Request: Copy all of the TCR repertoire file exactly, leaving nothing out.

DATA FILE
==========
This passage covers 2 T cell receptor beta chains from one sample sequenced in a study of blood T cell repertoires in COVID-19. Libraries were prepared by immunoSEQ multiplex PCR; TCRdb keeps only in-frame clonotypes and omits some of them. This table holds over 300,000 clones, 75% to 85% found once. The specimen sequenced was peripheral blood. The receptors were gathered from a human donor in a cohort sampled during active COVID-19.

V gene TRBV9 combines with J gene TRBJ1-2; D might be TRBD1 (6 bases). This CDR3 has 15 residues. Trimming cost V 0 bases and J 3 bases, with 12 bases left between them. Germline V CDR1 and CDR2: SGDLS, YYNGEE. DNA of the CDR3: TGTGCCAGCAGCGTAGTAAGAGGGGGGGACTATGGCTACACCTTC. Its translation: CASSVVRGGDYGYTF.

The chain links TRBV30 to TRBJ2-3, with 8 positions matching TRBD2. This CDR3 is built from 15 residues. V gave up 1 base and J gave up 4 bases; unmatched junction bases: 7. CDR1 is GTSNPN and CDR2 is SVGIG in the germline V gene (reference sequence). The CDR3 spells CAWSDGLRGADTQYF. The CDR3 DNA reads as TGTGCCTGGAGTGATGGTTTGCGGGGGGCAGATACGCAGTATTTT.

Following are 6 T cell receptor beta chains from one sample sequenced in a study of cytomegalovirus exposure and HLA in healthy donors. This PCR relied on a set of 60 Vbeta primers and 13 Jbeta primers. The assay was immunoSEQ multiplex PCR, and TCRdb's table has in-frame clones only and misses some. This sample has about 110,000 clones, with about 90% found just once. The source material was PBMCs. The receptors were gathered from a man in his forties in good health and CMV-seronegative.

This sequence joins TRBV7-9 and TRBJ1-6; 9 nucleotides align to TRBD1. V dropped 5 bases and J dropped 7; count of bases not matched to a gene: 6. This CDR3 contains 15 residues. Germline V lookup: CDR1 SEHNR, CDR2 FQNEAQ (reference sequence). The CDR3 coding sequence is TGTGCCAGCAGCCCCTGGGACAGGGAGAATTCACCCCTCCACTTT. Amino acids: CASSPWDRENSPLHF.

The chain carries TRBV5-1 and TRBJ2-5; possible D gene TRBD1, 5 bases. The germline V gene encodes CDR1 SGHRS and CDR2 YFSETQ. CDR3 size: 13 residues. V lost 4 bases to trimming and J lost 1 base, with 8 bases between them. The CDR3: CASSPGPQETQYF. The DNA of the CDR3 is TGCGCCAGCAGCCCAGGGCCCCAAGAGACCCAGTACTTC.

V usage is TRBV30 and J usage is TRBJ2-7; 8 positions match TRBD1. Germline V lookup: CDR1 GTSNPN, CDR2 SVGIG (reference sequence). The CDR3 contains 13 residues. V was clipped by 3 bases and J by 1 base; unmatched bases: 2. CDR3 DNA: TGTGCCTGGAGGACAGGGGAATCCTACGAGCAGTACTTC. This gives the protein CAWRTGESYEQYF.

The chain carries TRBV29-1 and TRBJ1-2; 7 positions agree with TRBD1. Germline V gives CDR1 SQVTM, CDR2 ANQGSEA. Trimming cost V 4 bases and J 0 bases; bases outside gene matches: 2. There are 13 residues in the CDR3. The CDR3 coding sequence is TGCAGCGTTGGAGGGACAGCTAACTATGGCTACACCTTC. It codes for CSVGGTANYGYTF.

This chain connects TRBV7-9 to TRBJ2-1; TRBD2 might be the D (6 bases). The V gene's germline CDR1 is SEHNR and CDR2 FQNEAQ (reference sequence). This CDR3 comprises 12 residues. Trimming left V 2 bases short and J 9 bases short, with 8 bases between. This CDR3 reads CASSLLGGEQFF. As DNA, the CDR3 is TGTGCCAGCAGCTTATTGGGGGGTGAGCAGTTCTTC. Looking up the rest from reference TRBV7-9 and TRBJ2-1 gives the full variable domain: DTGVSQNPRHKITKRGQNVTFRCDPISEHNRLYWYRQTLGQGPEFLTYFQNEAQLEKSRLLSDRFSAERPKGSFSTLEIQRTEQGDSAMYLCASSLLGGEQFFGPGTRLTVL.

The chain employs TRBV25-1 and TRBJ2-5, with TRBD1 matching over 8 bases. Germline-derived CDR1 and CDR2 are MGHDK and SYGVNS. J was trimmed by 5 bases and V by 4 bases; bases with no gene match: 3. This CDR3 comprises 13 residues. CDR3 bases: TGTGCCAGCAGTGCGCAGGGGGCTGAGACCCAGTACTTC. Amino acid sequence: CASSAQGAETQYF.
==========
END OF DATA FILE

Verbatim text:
This passage covers 2 T cell receptor beta chains from one sample sequenced in a study of blood T cell repertoires in COVID-19. Libraries were prepared by immunoSEQ multiplex PCR; TCRdb keeps only in-frame clonotypes and omits some of them. This table holds over 300,000 clones, 75% to 85% found once. The specimen sequenced was peripheral blood. The receptors were gathered from a human donor in a cohort sampled during active COVID-19.

V gene TRBV9 combines with J gene TRBJ1-2; D might be TRBD1 (6 bases). This CDR3 has 15 residues. Trimming cost V 0 bases and J 3 bases, with 12 bases left between them. Germline V CDR1 and CDR2: SGDLS, YYNGEE. DNA of the CDR3: TGTGCCAGCAGCGTAGTAAGAGGGGGGGACTATGGCTACACCTTC. Its translation: CASSVVRGGDYGYTF.

The chain links TRBV30 to TRBJ2-3, with 8 positions matching TRBD2. This CDR3 is built from 15 residues. V gave up 1 base and J gave up 4 bases; unmatched junction bases: 7. CDR1 is GTSNPN and CDR2 is SVGIG in the germline V gene (reference sequence). The CDR3 spells CAWSDGLRGADTQYF. The CDR3 DNA reads as TGTGCCTGGAGTGATGGTTTGCGGGGGGCAGATACGCAGTATTTT.

Following are 6 T cell receptor beta chains from one sample sequenced in a study of cytomegalovirus exposure and HLA in healthy donors. This PCR relied on a set of 60 Vbeta primers and 13 Jbeta primers. The assay was immunoSEQ multiplex PCR, and TCRdb's table has in-frame clones only and misses some. This sample has about 110,000 clones, with about 90% found just once. The source material was PBMCs. The receptors were gathered from a man in his forties in good health and CMV-seronegative.

This sequence joins TRBV7-9 and TRBJ1-6; 9 nucleotides align to TRBD1. V dropped 5 bases and J dropped 7; count of bases not matched to a gene: 6. This CDR3 contains 15 residues. Germline V lookup: CDR1 SEHNR, CDR2 FQNEAQ (reference sequence). The CDR3 coding sequence is TGTGCCAGCAGCCCCTGGGACAGGGAGAATTCACCCCTCCACTTT. Amino acids: CASSPWDRENSPLHF.

The chain carries TRBV5-1 and TRBJ2-5; possible D gene TRBD1, 5 bases. The germline V gene encodes CDR1 SGHRS and CDR2 YFSETQ. CDR3 size: 13 residues. V lost 4 bases to trimming and J lost 1 base, with 8 bases between them. The CDR3: CASSPGPQETQYF. The DNA of the CDR3 is TGCGCCAGCAGCCCAGGGCCCCAAGAGACCCAGTACTTC.

V usage is TRBV30 and J usage is TRBJ2-7; 8 positions match TRBD1. Germline V lookup: CDR1 GTSNPN, CDR2 SVGIG (reference sequence). The CDR3 contains 13 residues. V was clipped by 3 bases and J by 1 base; unmatched bases: 2. CDR3 DNA: TGTGCCTGGAGGACAGGGGAATCCTACGAGCAGTACTTC. This gives the protein CAWRTGESYEQYF.

The chain carries TRBV29-1 and TRBJ1-2; 7 positions agree with TRBD1. Germline V gives CDR1 SQVTM, CDR2 ANQGSEA. Trimming cost V 4 bases and J 0 bases; bases outside gene matches: 2. There are 13 residues in the CDR3. The CDR3 coding sequence is TGCAGCGTTGGAGGGACAGCTAACTATGGCTACACCTTC. It codes for CSVGGTANYGYTF.

This chain connects TRBV7-9 to TRBJ2-1; TRBD2 might be the D (6 bases). The V gene's germline CDR1 is SEHNR and CDR2 FQNEAQ (reference sequence). This CDR3 comprises 12 residues. Trimming left V 2 bases short and J 9 bases short, with 8 bases between. This CDR3 reads CASSLLGGEQFF. As DNA, the CDR3 is TGTGCCAGCAGCTTATTGGGGGGTGAGCAGTTCTTC. Looking up the rest from reference TRBV7-9 and TRBJ2-1 gives the full variable domain: DTGVSQNPRHKITKRGQNVTFRCDPISEHNRLYWYRQTLGQGPEFLTYFQNEAQLEKSRLLSDRFSAERPKGSFSTLEIQRTEQGDSAMYLCASSLLGGEQFFGPGTRLTVL.

The chain employs TRBV25-1 and TRBJ2-5, with TRBD1 matching over 8 bases. Germline-derived CDR1 and CDR2 are MGHDK and SYGVNS. J was trimmed by 5 bases and V by 4 bases; bases with no gene match: 3. This CDR3 comprises 13 residues. CDR3 bases: TGTGCCAGCAGTGCGCAGGGGGCTGAGACCCAGTACTTC. Amino acid sequence: CASSAQGAETQYF.